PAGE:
Diagolon, Hate, Terror, Protest and Free Speech

Should people be allowed to say anything in a free country?

No. We have laws of libel and slander. There are restrictions surrounding contempt of court. Hate speech.

And in this publication and many others, we have to weigh what constitutes bad taste.

As a journalist, your agent sides with as much free speech as possible within the limits of the law. And there are even times when journalists must protect their sources which can come into conflict with the law. You must be very sure you are right if you’re flying in the face of a bad law or fighting for the greater good above that law.

The law has a way about dealing with people who break it. Best you be right.

I know about as much about media law as anyone in the country having founded and taught a course in the field at Algonquin College. I spent seven years at the Winnipeg Free Press trying to keep us out of jail. The worst that happened during my watch was a statement of claim that was taken to examination for discovery. I spent my time in that meeting with my head buried in the story reading and re-reading it. The piece was as clean as wind-driven snow. Then the claim was dropped and thousands of dollars in lawyer fees later, the offended party felt he’d made his point. He didn’t like the piece. OK, got the message.


Your agent is less familiar with what constitutes hate speech, it having become an issue after my reign at the Free Press.

But the Crown should know. The Ottawa Police Service said it was “monitoring” the situation. Did they have officers there? Did they consult with the Crown? Or does that mean they didn’t do anything and, by saying little (not enough), hoping this all goes away and the police can dodge the controversy? Or were they just lazy?

Hard to know but you can be assured the OPS response was carefully written. The shorter, the less chance of controversy.

I don’t know if Stewart Green in the X comment below is correct. I don’t know if this issue should have appeared on the councillor’s radar.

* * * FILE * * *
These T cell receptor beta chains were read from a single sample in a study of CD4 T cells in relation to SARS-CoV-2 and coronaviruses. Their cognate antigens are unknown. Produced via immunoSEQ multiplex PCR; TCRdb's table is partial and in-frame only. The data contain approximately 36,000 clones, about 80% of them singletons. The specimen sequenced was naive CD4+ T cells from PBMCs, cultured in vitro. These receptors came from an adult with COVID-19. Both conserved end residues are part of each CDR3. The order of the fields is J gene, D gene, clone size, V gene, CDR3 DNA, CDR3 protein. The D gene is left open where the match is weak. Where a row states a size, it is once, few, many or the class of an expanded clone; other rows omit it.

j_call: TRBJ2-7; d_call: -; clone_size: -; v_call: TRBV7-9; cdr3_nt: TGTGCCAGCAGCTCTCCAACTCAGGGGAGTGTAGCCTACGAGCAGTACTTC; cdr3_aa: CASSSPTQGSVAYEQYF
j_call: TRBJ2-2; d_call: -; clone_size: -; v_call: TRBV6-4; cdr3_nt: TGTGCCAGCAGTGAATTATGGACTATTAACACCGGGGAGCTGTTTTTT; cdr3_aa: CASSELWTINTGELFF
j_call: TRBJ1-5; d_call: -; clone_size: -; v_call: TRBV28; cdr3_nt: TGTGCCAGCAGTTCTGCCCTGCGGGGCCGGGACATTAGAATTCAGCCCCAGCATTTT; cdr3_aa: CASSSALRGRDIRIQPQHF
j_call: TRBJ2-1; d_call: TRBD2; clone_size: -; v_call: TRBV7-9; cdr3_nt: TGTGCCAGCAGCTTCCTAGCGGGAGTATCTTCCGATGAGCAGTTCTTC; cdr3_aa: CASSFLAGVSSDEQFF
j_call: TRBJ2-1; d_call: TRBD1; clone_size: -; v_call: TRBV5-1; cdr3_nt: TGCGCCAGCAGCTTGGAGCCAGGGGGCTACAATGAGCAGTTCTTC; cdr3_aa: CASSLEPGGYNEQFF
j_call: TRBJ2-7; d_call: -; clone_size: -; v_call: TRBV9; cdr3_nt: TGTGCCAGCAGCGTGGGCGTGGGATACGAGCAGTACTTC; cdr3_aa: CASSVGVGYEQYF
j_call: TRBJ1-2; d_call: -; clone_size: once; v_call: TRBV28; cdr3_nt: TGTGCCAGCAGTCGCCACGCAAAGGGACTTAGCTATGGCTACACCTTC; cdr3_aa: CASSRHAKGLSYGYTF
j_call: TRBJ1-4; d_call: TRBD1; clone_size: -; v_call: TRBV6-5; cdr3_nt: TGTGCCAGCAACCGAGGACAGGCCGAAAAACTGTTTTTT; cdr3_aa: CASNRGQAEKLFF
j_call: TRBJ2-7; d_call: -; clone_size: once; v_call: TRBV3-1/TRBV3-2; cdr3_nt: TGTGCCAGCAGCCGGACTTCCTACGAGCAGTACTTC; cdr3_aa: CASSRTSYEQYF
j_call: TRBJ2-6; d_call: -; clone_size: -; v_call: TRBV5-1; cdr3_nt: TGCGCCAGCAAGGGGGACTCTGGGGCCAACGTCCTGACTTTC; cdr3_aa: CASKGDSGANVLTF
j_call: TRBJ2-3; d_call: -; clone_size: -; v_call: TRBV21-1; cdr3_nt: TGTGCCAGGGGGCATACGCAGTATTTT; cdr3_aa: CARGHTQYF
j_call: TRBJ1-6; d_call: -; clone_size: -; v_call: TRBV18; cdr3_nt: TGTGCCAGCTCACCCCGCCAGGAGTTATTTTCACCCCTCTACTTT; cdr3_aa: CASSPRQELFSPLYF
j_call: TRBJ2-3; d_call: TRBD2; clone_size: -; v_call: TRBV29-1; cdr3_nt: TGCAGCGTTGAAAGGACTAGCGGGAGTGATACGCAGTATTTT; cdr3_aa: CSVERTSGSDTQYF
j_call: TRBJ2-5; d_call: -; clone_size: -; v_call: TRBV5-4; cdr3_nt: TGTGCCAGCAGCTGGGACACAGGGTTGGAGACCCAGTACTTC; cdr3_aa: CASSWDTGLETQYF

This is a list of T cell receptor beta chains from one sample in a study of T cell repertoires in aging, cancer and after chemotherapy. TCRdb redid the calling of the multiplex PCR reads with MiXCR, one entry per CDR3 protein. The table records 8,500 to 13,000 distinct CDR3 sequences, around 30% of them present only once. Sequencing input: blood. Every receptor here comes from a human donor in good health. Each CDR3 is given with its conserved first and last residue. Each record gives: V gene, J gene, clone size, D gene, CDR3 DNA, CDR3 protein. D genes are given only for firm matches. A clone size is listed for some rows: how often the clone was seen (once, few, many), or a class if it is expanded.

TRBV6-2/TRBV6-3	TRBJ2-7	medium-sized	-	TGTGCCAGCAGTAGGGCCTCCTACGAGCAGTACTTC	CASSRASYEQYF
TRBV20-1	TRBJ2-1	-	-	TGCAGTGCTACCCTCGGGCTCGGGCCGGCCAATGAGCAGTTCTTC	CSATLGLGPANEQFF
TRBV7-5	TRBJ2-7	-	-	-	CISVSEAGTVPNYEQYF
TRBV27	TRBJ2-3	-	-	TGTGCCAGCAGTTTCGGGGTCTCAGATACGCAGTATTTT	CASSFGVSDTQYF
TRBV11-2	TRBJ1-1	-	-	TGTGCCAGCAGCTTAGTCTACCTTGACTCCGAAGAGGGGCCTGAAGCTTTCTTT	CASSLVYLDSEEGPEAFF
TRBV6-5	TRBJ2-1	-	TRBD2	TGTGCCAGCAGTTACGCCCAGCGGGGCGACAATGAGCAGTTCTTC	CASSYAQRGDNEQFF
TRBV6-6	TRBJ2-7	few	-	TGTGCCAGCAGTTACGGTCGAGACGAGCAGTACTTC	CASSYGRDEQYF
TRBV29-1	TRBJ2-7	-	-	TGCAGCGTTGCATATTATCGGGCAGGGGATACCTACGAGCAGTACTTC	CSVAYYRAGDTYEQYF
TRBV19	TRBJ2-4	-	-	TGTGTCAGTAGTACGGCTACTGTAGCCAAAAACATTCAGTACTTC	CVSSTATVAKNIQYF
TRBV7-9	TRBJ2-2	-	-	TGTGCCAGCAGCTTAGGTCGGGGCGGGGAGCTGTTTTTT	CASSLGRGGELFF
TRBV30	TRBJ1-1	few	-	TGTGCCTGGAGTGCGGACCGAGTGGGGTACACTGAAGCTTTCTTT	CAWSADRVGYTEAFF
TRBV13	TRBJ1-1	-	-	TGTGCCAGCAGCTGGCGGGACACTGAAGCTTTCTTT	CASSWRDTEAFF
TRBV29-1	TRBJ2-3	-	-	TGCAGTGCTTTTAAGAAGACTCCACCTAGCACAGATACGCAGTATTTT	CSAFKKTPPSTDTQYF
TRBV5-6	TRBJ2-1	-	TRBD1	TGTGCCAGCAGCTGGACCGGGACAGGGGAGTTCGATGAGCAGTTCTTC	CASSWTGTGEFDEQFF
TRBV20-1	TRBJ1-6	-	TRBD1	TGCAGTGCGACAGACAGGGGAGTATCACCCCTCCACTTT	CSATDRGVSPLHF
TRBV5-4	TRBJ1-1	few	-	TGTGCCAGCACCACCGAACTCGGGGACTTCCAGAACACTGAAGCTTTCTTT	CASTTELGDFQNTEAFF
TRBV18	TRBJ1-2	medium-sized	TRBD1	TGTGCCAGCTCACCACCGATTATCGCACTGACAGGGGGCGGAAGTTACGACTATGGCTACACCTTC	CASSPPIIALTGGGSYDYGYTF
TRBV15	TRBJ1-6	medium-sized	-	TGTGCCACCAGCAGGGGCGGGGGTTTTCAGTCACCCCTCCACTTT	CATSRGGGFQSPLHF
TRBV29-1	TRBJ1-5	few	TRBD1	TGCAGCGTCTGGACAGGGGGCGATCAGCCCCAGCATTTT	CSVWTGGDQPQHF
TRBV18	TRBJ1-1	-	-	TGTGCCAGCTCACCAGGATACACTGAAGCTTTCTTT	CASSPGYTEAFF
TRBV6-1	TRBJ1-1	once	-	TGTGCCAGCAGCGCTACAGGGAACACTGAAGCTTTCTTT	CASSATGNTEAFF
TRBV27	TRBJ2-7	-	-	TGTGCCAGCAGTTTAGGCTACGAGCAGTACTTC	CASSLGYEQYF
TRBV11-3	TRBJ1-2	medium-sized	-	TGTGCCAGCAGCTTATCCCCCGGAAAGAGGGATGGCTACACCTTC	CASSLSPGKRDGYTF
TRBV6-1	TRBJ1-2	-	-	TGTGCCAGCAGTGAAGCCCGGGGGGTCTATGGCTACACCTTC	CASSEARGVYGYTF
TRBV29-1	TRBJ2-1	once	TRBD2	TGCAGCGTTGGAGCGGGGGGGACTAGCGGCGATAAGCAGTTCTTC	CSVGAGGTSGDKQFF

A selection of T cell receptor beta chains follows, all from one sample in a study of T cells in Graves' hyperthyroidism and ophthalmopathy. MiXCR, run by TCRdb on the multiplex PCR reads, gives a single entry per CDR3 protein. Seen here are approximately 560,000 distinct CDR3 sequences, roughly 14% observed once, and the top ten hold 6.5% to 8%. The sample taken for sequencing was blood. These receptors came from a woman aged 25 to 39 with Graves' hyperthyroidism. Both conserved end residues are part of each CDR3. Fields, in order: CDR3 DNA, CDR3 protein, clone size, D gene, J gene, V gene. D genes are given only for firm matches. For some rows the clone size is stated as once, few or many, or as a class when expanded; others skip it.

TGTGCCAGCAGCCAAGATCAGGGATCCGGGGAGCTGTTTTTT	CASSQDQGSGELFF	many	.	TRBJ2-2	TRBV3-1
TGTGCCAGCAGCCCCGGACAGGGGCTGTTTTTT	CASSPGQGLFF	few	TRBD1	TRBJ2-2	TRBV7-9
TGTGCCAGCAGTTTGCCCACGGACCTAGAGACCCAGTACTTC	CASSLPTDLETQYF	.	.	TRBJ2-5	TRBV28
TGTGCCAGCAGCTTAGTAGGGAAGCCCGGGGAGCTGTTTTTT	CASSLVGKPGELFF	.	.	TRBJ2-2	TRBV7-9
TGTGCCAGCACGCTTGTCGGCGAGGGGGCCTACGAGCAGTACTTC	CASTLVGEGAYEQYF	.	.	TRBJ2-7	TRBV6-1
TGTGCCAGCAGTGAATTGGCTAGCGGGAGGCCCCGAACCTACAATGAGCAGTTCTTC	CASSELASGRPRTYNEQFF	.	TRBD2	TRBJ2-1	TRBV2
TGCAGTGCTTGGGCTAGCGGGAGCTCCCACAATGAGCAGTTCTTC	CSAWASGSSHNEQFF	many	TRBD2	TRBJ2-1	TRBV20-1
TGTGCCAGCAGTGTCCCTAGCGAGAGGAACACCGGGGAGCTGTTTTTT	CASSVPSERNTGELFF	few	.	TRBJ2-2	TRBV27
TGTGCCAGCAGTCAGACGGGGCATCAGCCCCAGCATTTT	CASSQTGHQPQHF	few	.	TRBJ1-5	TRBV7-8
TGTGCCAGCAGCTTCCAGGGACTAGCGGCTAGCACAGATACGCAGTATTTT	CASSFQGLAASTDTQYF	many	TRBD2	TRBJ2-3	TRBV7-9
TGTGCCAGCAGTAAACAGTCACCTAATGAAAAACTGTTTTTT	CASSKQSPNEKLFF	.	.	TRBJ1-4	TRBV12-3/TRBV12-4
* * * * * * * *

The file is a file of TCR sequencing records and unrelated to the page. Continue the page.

A couple of words cause pause on the Diagolon poster. “Terror” raises a flag. So too “bigotry”.

Hard to know if that constitutes hate. It doesn’t appear Diagolon used terror in its Richmond operation. And were they bigots? Was this an intellectual discussion of the problems of terror and bigotry or perpetrating it? We should encourage the discussion of those two issues but probably not support them. And is that discussion in the way Diagolon broached it illegal or free speech?

Lots of questions and not a lot of answers.

Nevertheless, the police should be more fulsome in their written response (what’s new) and the Carp Agricultural Society should exercise more discretion concerning to whom they rent their hall. The society likely has got that message now.

Ken Gray

 

hate.h

 

hate1.h

 

For You:

Young Support Long Campus Encampments: POLL

West End Homeless Need Good Neighbours: PATTON


3 Responses

  1. Peter Karwacki says:

    The poster does not appear to be in violation, imo.

    Is it in bad taste? I think so.

    Should it have been disallowed? I do not think so.

    What about the event itself in CARP? Freedom of assembly, protest, is essential to a democracy.

    What can be done?

  2. Anderson Davies says:

    I was expecting this article and the slant it would take… shrugs.

  3. Ken Gray says:

    Anderson:

    I don’t understand what you mean.

    cheers

    kgray

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